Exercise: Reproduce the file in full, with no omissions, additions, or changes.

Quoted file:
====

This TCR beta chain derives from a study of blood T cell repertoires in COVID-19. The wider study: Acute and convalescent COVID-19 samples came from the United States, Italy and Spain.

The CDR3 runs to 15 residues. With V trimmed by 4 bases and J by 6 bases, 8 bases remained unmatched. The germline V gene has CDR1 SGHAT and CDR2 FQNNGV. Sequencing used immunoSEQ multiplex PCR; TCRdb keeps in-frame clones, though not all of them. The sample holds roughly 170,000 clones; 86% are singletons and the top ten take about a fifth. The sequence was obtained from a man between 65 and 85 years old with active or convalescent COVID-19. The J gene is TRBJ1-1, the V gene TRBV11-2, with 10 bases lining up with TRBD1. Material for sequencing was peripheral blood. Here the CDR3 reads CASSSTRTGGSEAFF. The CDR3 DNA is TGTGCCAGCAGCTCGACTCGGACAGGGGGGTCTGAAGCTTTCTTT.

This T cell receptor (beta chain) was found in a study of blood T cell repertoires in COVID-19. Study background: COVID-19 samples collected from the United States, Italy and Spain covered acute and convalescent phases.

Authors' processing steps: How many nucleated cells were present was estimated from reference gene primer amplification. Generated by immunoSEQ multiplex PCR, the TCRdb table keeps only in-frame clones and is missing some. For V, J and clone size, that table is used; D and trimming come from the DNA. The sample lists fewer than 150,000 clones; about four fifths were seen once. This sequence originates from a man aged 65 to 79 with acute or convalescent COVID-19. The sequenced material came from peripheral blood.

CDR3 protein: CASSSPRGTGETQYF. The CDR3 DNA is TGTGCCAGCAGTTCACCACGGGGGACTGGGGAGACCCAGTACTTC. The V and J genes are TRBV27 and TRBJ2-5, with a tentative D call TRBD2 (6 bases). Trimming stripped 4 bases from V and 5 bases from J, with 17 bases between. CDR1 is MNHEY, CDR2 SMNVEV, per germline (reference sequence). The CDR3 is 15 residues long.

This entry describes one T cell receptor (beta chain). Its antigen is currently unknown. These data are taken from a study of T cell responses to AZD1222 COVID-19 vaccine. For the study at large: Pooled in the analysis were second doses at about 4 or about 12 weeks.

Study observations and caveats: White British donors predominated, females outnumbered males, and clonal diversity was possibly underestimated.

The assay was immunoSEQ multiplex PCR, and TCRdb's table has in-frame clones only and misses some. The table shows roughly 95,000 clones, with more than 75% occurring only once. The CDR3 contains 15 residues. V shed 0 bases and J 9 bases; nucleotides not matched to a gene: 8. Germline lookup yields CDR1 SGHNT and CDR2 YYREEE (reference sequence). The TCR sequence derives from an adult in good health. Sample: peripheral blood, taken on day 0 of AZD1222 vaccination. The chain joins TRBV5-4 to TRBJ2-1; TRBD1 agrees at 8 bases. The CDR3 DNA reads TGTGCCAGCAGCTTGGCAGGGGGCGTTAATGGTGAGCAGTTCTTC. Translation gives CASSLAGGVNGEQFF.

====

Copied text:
This TCR beta chain derives from a study of blood T cell repertoires in COVID-19. The wider study: Acute and convalescent COVID-19 samples came from the United States, Italy and Spain.

The CDR3 runs to 15 residues. With V trimmed by 4 bases and J by 6 bases, 8 bases remained unmatched. The germline V gene has CDR1 SGHAT and CDR2 FQNNGV. Sequencing used immunoSEQ multiplex PCR; TCRdb keeps in-frame clones, though not all of them. The sample holds roughly 170,000 clones; 86% are singletons and the top ten take about a fifth. The sequence was obtained from a man between 65 and 85 years old with active or convalescent COVID-19. The J gene is TRBJ1-1, the V gene TRBV11-2, with 10 bases lining up with TRBD1. Material for sequencing was peripheral blood. Here the CDR3 reads CASSSTRTGGSEAFF. The CDR3 DNA is TGTGCCAGCAGCTCGACTCGGACAGGGGGGTCTGAAGCTTTCTTT.

This T cell receptor (beta chain) was found in a study of blood T cell repertoires in COVID-19. Study background: COVID-19 samples collected from the United States, Italy and Spain covered acute and convalescent phases.

Authors' processing steps: How many nucleated cells were present was estimated from reference gene primer amplification. Generated by immunoSEQ multiplex PCR, the TCRdb table keeps only in-frame clones and is missing some. For V, J and clone size, that table is used; D and trimming come from the DNA. The sample lists fewer than 150,000 clones; about four fifths were seen once. This sequence originates from a man aged 65 to 79 with acute or convalescent COVID-19. The sequenced material came from peripheral blood.

CDR3 protein: CASSSPRGTGETQYF. The CDR3 DNA is TGTGCCAGCAGTTCACCACGGGGGACTGGGGAGACCCAGTACTTC. The V and J genes are TRBV27 and TRBJ2-5, with a tentative D call TRBD2 (6 bases). Trimming stripped 4 bases from V and 5 bases from J, with 17 bases between. CDR1 is MNHEY, CDR2 SMNVEV, per germline (reference sequence). The CDR3 is 15 residues long.

This entry describes one T cell receptor (beta chain). Its antigen is currently unknown. These data are taken from a study of T cell responses to AZD1222 COVID-19 vaccine. For the study at large: Pooled in the analysis were second doses at about 4 or about 12 weeks.

Study observations and caveats: White British donors predominated, females outnumbered males, and clonal diversity was possibly underestimated.

The assay was immunoSEQ multiplex PCR, and TCRdb's table has in-frame clones only and misses some. The table shows roughly 95,000 clones, with more than 75% occurring only once. The CDR3 contains 15 residues. V shed 0 bases and J 9 bases; nucleotides not matched to a gene: 8. Germline lookup yields CDR1 SGHNT and CDR2 YYREEE (reference sequence). The TCR sequence derives from an adult in good health. Sample: peripheral blood, taken on day 0 of AZD1222 vaccination. The chain joins TRBV5-4 to TRBJ2-1; TRBD1 agrees at 8 bases. The CDR3 DNA reads TGTGCCAGCAGCTTGGCAGGGGGCGTTAATGGTGAGCAGTTCTTC. Translation gives CASSLAGGVNGEQFF.